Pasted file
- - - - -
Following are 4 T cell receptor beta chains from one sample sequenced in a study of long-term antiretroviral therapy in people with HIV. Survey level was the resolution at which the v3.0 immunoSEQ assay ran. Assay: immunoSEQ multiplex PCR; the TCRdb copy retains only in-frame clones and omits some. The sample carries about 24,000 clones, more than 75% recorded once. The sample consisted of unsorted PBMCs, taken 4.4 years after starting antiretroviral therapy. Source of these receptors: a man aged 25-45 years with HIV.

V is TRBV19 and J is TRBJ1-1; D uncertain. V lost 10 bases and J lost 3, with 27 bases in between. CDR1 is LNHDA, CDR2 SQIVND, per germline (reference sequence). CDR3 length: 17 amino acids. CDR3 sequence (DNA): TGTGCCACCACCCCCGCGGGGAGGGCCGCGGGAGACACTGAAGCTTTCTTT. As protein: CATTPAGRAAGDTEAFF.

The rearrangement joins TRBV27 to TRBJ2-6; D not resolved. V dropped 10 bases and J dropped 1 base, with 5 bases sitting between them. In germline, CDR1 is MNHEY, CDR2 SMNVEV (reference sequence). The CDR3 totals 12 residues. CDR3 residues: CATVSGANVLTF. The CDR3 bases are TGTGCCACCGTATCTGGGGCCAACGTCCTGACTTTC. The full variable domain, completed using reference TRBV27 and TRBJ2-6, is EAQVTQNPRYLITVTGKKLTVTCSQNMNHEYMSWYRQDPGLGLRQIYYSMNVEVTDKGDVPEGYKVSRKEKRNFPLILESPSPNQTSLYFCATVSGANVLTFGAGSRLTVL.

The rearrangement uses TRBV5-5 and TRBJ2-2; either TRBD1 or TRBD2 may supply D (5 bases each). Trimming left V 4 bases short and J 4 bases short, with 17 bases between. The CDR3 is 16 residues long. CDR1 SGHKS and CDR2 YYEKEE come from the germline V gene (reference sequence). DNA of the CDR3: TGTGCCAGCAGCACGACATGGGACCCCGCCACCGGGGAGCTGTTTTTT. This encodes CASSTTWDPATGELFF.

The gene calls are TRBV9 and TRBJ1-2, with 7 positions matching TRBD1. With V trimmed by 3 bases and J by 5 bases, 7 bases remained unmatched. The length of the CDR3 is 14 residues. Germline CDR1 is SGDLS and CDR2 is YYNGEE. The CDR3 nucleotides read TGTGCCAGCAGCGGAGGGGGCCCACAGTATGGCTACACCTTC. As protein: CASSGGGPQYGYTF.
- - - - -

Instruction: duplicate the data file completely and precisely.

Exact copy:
Following are 4 T cell receptor beta chains from one sample sequenced in a study of long-term antiretroviral therapy in people with HIV. Survey level was the resolution at which the v3.0 immunoSEQ assay ran. Assay: immunoSEQ multiplex PCR; the TCRdb copy retains only in-frame clones and omits some. The sample carries about 24,000 clones, more than 75% recorded once. The sample consisted of unsorted PBMCs, taken 4.4 years after starting antiretroviral therapy. Source of these receptors: a man aged 25-45 years with HIV.

V is TRBV19 and J is TRBJ1-1; D uncertain. V lost 10 bases and J lost 3, with 27 bases in between. CDR1 is LNHDA, CDR2 SQIVND, per germline (reference sequence). CDR3 length: 17 amino acids. CDR3 sequence (DNA): TGTGCCACCACCCCCGCGGGGAGGGCCGCGGGAGACACTGAAGCTTTCTTT. As protein: CATTPAGRAAGDTEAFF.

The rearrangement joins TRBV27 to TRBJ2-6; D not resolved. V dropped 10 bases and J dropped 1 base, with 5 bases sitting between them. In germline, CDR1 is MNHEY, CDR2 SMNVEV (reference sequence). The CDR3 totals 12 residues. CDR3 residues: CATVSGANVLTF. The CDR3 bases are TGTGCCACCGTATCTGGGGCCAACGTCCTGACTTTC. The full variable domain, completed using reference TRBV27 and TRBJ2-6, is EAQVTQNPRYLITVTGKKLTVTCSQNMNHEYMSWYRQDPGLGLRQIYYSMNVEVTDKGDVPEGYKVSRKEKRNFPLILESPSPNQTSLYFCATVSGANVLTFGAGSRLTVL.

The rearrangement uses TRBV5-5 and TRBJ2-2; either TRBD1 or TRBD2 may supply D (5 bases each). Trimming left V 4 bases short and J 4 bases short, with 17 bases between. The CDR3 is 16 residues long. CDR1 SGHKS and CDR2 YYEKEE come from the germline V gene (reference sequence). DNA of the CDR3: TGTGCCAGCAGCACGACATGGGACCCCGCCACCGGGGAGCTGTTTTTT. This encodes CASSTTWDPATGELFF.

The gene calls are TRBV9 and TRBJ1-2, with 7 positions matching TRBD1. With V trimmed by 3 bases and J by 5 bases, 7 bases remained unmatched. The length of the CDR3 is 14 residues. Germline CDR1 is SGDLS and CDR2 is YYNGEE. The CDR3 nucleotides read TGTGCCAGCAGCGGAGGGGGCCCACAGTATGGCTACACCTTC. As protein: CASSGGGPQYGYTF.